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Date: Tue, 30 Aug 2016 22:33:31 +0200
From: Mickaël Salaün <>
To: Andy Lutomirski <>
Cc: ""
        Alexei Starovoitov <>, Tejun Heo <>,
        Sargun Dhillon <>,
        Network Development <>,
        Linux API <>,
        Kees Cook <>,
        LSM List <>,
        "" <>,
        "open list:CONTROL GROUP (CGROUP)" <>,
        "David S . Miller" <>,
        Daniel Mack <>,
        Alexei Starovoitov <>,
        Daniel Borkmann <>
Subject: Re: [RFC v2 09/10] landlock: Handle cgroups (performance)

On 30/08/2016 22:23, Andy Lutomirski wrote:
> On Tue, Aug 30, 2016 at 1:20 PM, Mickaël Salaün <> wrote:
>> On 30/08/2016 20:55, Andy Lutomirski wrote:
>>> On Sun, Aug 28, 2016 at 2:42 AM, Mickaël Salaün <> wrote:
>>>> On 28/08/2016 10:13, Andy Lutomirski wrote:
>>>>> On Aug 27, 2016 11:14 PM, "Mickaël Salaün" <> wrote:
>>>>>> On 27/08/2016 22:43, Alexei Starovoitov wrote:
>>>>>>> On Sat, Aug 27, 2016 at 09:35:14PM +0200, Mickaël Salaün wrote:
>>>>>>>> On 27/08/2016 20:06, Alexei Starovoitov wrote:
>>>>>>>>> On Sat, Aug 27, 2016 at 04:06:38PM +0200, Mickaël Salaün wrote:
>>>>>>>>>> As said above, Landlock will not run an eBPF programs when not strictly
>>>>>>>>>> needed. Attaching to a cgroup will have the same performance impact as
>>>>>>>>>> attaching to a process hierarchy.
>>>>>>>>> Having a prog per cgroup per lsm_hook is the only scalable way I
>>>>>>>>> could come up with. If you see another way, please propose.
>>>>>>>>> current->seccomp.landlock_prog is not the answer.
>>>>>>>> Hum, I don't see the difference from a performance point of view between
>>>>>>>> a cgroup-based or a process hierarchy-based system.
>>>>>>>> Maybe a better option should be to use an array of pointers with N
>>>>>>>> entries, one for each supported hook, instead of a unique pointer list?
>>>>>>> yes, clearly array dereference is faster than link list walk.
>>>>>>> Now the question is where to keep this prog_array[num_lsm_hooks] ?
>>>>>>> Since we cannot keep it inside task_struct, we have to allocate it.
>>>>>>> Every time the task is creted then. What to do on the fork? That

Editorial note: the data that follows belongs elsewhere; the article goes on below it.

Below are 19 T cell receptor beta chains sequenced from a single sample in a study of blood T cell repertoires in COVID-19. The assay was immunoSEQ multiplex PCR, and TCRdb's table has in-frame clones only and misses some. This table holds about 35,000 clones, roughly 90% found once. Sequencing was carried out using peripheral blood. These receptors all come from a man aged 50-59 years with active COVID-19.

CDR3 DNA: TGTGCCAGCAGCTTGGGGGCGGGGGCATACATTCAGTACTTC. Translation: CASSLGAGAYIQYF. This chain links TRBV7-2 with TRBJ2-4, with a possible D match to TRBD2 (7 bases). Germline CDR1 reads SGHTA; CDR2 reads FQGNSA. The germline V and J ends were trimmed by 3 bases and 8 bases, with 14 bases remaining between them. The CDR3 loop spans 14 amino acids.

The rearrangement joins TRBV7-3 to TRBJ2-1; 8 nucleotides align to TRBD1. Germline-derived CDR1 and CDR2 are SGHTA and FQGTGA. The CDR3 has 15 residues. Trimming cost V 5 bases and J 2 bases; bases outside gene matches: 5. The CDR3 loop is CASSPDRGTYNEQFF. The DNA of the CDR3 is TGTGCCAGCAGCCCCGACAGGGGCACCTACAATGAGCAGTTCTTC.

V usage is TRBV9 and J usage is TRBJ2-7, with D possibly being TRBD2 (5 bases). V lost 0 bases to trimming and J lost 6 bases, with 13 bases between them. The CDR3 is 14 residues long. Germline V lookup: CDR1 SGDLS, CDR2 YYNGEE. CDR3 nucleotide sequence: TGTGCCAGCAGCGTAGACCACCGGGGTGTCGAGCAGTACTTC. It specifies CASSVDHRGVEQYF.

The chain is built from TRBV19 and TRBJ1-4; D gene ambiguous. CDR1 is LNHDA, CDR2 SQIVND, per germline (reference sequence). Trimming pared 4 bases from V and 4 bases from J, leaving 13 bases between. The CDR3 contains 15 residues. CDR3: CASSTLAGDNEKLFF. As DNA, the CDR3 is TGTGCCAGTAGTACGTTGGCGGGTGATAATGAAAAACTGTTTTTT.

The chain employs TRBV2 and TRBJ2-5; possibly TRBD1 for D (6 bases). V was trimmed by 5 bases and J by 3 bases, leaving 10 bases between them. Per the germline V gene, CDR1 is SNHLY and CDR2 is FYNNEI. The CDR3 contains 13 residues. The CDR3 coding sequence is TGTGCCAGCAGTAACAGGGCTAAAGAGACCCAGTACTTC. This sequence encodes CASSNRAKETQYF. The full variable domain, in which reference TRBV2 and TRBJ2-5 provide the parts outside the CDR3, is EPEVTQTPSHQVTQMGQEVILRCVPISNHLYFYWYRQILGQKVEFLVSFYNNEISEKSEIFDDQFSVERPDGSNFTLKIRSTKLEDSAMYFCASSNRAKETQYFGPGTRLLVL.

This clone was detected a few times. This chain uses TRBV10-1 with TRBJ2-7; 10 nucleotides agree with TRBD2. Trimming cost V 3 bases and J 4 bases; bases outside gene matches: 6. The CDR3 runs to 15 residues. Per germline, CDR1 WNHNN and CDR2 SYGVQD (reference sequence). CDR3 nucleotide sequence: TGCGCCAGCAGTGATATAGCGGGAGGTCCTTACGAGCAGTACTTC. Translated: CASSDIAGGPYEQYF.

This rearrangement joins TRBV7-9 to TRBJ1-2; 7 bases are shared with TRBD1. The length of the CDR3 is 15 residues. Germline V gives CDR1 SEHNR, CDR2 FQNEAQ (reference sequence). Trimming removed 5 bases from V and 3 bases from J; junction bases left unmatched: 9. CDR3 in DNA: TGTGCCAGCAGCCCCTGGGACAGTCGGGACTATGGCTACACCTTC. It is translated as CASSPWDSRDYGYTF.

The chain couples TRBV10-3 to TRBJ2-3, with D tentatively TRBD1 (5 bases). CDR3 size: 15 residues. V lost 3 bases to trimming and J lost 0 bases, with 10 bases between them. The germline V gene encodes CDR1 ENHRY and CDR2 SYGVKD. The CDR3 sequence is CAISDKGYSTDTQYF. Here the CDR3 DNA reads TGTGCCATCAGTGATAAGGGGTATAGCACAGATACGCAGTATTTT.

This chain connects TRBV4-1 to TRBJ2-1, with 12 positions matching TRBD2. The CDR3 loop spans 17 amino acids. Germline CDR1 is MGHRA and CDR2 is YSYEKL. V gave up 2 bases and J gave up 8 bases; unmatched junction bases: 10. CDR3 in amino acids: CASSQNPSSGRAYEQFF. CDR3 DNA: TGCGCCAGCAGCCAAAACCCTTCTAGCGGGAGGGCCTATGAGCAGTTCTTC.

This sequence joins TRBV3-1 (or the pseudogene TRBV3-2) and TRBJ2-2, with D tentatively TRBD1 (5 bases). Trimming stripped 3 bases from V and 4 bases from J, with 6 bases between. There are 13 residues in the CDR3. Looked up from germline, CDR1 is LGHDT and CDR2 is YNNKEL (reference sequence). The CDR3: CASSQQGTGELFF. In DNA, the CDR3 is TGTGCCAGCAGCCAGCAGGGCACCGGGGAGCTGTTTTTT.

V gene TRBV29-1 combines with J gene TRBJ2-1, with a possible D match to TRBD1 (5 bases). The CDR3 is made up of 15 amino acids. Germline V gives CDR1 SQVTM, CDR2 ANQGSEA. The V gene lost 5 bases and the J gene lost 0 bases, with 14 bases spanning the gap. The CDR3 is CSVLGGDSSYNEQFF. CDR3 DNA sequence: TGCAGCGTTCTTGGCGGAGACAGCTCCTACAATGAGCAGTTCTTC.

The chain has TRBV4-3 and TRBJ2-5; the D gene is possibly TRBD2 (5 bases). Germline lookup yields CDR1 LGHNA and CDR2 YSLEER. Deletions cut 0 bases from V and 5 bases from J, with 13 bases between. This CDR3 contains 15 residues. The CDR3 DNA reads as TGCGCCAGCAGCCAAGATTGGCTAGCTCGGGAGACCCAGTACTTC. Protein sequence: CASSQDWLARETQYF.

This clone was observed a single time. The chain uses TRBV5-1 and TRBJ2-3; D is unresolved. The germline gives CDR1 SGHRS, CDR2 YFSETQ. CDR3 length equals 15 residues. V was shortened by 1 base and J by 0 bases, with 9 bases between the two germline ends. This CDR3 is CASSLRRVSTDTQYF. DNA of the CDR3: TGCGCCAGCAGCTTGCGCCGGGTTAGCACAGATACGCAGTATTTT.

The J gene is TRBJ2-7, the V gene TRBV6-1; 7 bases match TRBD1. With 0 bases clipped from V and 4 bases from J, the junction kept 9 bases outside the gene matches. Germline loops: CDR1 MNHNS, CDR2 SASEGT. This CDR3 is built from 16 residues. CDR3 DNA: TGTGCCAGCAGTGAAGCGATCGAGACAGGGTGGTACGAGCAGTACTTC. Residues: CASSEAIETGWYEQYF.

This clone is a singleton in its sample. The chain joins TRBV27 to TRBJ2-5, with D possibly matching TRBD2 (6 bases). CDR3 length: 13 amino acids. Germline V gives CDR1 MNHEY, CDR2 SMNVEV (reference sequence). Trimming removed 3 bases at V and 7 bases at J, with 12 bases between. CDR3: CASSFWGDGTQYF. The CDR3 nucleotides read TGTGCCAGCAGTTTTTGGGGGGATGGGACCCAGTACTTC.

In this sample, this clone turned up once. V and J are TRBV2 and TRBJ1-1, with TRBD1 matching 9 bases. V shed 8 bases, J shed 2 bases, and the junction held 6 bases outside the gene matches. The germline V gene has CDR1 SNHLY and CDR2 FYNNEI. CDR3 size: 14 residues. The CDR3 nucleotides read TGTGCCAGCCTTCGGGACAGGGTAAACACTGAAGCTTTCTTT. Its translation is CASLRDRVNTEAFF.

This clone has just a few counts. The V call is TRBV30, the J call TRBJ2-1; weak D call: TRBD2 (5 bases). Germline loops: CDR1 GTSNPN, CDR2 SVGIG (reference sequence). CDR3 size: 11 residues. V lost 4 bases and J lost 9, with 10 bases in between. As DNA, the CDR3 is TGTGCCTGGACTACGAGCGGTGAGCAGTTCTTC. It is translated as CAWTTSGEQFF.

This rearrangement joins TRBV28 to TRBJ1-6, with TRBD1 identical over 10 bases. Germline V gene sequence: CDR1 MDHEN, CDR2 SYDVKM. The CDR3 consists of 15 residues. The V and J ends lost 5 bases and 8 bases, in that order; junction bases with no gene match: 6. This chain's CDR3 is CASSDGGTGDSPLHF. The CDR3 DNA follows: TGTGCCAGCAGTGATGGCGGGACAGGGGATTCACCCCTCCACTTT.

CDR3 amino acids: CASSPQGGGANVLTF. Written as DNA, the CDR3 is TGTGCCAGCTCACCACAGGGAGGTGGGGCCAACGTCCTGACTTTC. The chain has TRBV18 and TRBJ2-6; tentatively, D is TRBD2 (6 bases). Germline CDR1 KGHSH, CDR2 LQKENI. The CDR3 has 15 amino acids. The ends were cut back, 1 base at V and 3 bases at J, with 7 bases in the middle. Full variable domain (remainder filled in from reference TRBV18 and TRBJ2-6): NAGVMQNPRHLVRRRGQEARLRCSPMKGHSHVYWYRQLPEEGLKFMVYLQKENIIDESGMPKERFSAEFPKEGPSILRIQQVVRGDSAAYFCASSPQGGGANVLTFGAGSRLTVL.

>>>>>>> will require changes all over. Then the obvious optimization would be
>>>>>>> to share this allocated array of prog pointers across multiple tasks...
>>>>>>> and little by little this new facility will look like cgroup.
>>>>>>> Hence the suggestion to put this array into cgroup from the start.
>>>>>> I see your point :)
>>>>>>>> Anyway, being able to attach an LSM hook program to a cgroup thanks to
>>>>>>>> the new BPF_PROG_ATTACH seems a good idea (while keeping the possibility
>>>>>>>> to use a process hierarchy). The downside will be to handle an LSM hook
>>>>>>>> program which is not triggered by a seccomp-filter, but this should be
>>>>>>>> needed anyway to handle interruptions.
>>>>>>> what do you mean 'not triggered by seccomp' ?
>>>>>>> You're not suggesting that this lsm has to enable seccomp to be functional?
>>>>>>> imo that's non starter due to overhead.
>>>>>> Yes, for now, it is triggered by a new seccomp filter return value
>>>>>> RET_LANDLOCK, which can take a 16-bit value called cookie. This must not
>>>>>> be needed but could be useful to bind a seccomp filter security policy
>>>>>> with a Landlock one. Waiting for Kees's point of view…
>>>>> I'm not Kees, but I'd be okay with that.  I still think that doing
>>>>> this by process hierarchy a la seccomp will be easier to use and to
>>>>> understand (which is quite important for this kind of work) than doing
>>>>> it by cgroup.
>>>>> A feature I've wanted to add for a while is to have an fd that
>>>>> represents a seccomp layer, the idea being that you would set up your
>>>>> seccomp layer (with syscall filter, landlock hooks, etc) and then you
>>>>> would have a syscall to install that layer.  Then an unprivileged
>>>>> sandbox manager could set up its layer and still be able to inject new
>>>>> processes into it later on, no cgroups needed.
>>>> A nice thing I didn't highlight about Landlock is that a process can
>>>> prepare a layer of rules (arraymap of handles + Landlock programs) and
>>>> pass the file descriptors of the Landlock programs to another process.
>>>> This process could then apply this programs to get sandboxed. However,
>>>> for now, because a Landlock program is only triggered by a seccomp
>>>> filter (which do not follow the Landlock programs as a FD), they will be
>>>> useless.
>>>> The FD referring to an arraymap of handles can also be used to update a
>>>> map and change the behavior of a Landlock program. A master process can
>>>> then add or remove restrictions to another process hierarchy on the fly.
>>> Maybe this could be extended a little bit.  The fd could hold the
>>> seccomp filter *and* the LSM hook filters.  FMODE_EXECUTE could give
>>> the ability to install it and FMODE_WRITE could give the ability to
>>> modify it.
>> This is interesting! It should be possible to append the seccomp stack
>> of a source process to the seccomp stack of the target process when a
>> Landlock program is passed and then activated through seccomp(2).
>> For the FMODE_EXECUTE/FMODE_WRITE, are you suggesting to manage
>> permission of the eBPF program FD in a specific way?
> This wouldn't be an eBPF program FD -- it would be an FD encapsulating
> an entire configuration including seccomp BPF program, whatever
> landlock stuff is associated, and eventual seccomp monitor
> configuration (once I write that code), etc.
> You wouldn't say "attach this process's seccomp stack to me" -- you'd
> say "attach this seccomp layer to me".
> A decision that we'd have to make would be whether the FD links to the
> parent layer or whether it can be attached without regard to what the
> parent layer is.

OK, I like that, but I think it could be done on a second time. :)

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